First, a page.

Although the present invention incorporates a calibration standard, its purpose is different than that of prior balances whose objective was to measure weight explicitly in force units. This difference is described in more detail below.

There are assumptions that have been made to this point in the use of equation (6). First, it has been assumed that the forces used in equation (6) do not need to be measured explicitly. That is, if the forces are equal to a measured coil voltage times a force calibration constant (v times C), the force calibration constant cancels out of the four terms in equation (6). Second, and subordinate to the first is the assumption that the force calibration constant, C, is the same at low and at high pressures. In prior density measurement devices, this latter assumption introduced error to the sample density measurement. The method of using the calibration standard of the present invention eliminates the error inherent in prior systems wherein the density of a gas is changed around the weight measurement apparatus. The inventors of the present invention have determined that the force constant does change slightly in going from ambient pressure to high pressure, and the preferred embodiment of the invention compensates for that change. Although the present invention is not limited to any particular theory of operation, it is believed that the magnetic susceptibility of the gas changes as a function of gas density, thereby effectively changing the force constant.

The procedures for using the calibration sample according to the preferred embodiment are discussed next. As mentioned above, the calibration standard is preferably a 99.95% pure tungsten foil 0.004 inches thick and 0.28 inches in diameter. The foil of the preferred embodiment was provided by Alfa Aesar of Ward Hill, Mass. Although the size is arbitrary, it is desirable that it is a large fraction of the load range of the apparatus. The material is also arbitrary, although it must be of known density, since it is being used as a calibration material.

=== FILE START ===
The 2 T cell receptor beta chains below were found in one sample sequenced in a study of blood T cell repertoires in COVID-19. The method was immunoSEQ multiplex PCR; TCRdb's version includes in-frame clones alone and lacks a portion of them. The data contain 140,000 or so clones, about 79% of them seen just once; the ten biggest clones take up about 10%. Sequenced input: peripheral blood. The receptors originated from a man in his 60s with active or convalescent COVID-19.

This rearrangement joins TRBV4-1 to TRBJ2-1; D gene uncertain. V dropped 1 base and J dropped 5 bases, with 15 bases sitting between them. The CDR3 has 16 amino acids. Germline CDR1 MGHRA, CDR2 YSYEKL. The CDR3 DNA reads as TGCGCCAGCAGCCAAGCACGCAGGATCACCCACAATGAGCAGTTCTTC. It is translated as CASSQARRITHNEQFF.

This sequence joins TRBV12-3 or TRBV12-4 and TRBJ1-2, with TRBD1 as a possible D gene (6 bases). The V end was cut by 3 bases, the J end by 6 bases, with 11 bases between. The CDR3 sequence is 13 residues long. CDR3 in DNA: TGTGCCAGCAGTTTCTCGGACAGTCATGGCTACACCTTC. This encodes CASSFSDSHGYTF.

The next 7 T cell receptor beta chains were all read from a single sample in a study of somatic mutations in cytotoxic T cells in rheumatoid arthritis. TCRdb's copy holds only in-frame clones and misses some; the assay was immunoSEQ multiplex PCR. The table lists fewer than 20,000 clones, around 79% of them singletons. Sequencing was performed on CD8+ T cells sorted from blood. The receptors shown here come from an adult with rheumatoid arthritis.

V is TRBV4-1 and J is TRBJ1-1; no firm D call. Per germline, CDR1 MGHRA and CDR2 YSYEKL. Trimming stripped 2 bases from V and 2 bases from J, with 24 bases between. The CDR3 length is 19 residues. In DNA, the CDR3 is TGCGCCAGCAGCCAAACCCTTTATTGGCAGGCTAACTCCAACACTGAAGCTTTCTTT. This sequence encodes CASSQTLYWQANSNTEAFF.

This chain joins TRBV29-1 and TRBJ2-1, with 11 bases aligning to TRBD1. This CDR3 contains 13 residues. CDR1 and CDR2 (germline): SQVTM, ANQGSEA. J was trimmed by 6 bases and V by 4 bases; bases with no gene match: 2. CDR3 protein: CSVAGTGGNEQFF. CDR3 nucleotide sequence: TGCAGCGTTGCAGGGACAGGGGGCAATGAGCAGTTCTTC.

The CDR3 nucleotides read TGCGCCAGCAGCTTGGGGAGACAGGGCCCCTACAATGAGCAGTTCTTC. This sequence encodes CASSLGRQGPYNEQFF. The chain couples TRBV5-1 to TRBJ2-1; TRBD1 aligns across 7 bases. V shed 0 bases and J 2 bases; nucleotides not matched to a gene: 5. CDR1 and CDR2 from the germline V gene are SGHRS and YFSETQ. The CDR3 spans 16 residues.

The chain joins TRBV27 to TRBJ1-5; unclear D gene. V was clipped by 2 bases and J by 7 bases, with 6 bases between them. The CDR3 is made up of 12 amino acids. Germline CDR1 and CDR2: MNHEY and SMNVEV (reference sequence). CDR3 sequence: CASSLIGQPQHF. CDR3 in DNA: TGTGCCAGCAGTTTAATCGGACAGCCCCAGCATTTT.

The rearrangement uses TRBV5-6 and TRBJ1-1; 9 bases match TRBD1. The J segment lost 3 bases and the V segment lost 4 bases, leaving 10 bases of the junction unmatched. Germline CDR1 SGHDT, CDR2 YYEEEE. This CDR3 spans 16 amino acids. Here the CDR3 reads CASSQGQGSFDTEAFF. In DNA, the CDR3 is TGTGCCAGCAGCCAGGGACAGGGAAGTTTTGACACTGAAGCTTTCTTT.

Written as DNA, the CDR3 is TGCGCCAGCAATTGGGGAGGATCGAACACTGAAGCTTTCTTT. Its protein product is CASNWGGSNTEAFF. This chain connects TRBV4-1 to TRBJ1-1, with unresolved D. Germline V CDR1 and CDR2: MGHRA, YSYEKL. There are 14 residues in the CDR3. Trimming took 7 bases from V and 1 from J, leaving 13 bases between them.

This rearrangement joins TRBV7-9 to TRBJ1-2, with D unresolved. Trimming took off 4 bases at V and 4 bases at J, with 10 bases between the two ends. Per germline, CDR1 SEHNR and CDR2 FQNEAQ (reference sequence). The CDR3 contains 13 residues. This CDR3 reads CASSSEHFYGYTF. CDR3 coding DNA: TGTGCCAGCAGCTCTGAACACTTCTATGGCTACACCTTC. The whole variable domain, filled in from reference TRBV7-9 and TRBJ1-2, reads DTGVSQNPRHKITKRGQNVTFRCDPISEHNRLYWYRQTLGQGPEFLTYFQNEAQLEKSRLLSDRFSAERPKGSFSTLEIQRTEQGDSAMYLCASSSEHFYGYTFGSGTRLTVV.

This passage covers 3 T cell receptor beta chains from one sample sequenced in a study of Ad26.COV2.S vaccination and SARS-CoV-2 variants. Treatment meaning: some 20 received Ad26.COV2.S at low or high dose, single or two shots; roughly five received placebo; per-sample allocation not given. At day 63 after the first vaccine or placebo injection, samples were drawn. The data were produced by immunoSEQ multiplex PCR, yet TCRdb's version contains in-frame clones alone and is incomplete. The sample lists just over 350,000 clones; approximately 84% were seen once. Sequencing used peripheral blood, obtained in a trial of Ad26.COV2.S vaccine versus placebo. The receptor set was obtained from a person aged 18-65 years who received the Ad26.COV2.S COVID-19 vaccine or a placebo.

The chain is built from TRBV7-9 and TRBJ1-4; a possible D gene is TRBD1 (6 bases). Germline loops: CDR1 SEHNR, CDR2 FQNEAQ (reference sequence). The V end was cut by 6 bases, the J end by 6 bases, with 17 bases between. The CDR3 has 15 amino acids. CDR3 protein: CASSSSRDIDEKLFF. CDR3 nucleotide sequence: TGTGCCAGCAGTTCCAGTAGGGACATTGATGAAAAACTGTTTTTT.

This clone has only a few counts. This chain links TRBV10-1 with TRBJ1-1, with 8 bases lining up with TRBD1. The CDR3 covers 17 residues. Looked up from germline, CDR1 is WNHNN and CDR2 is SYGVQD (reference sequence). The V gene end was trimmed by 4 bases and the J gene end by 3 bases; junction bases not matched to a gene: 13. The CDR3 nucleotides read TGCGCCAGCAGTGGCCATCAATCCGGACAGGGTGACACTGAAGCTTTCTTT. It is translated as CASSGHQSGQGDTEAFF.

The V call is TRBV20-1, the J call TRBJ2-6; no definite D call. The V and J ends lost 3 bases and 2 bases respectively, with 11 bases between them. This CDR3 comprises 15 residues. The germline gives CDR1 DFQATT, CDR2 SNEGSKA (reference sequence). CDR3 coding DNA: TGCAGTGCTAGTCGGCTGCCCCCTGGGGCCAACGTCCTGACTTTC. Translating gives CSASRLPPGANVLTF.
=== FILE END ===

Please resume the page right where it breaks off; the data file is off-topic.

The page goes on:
As described above, during operation of the invention, the sample of unknown density and the calibration standard are weighed alternately. Under computer control, the apparatus nulled the system by measuring the coil voltage with neither the sample nor the calibration standard on the pan.

The function of the calibration standard is to determine precisely how much the force constant has changed between the first pressure measurement and the second pressure measurement. Examination of equation (6) reveals the usefulness of the calibration standard. Equation (6) can be rewritten as ρ o = v a1 C 1 ρ 2 - V a2 C 2 ρ 1 v a1 C 1 - v a2 C 2 , ( 13 )

where C1 and C2 are the force calibrations at the first and second pressures. Note again that if C1 is equal to C2, they cancel out of the equation and the sample density is measured as a function of coil voltage and gas density only. As discussed above, the gas density is determined based on measurements of the gas temperature and gas pressure. Interestingly, one does not need to know C1 or C2 explicitly to determine the sample density. Rather, all that need be known is the change in the force constant. Dividing the top and bottom of equation (13) by C2, the expression can be rewritten as ρ o = v a1 ( C 1 / C 2 ) ρ 2 - v a2 ρ 1 v a1 ( C 1 / C 2 ) - v a2 . ( 14 )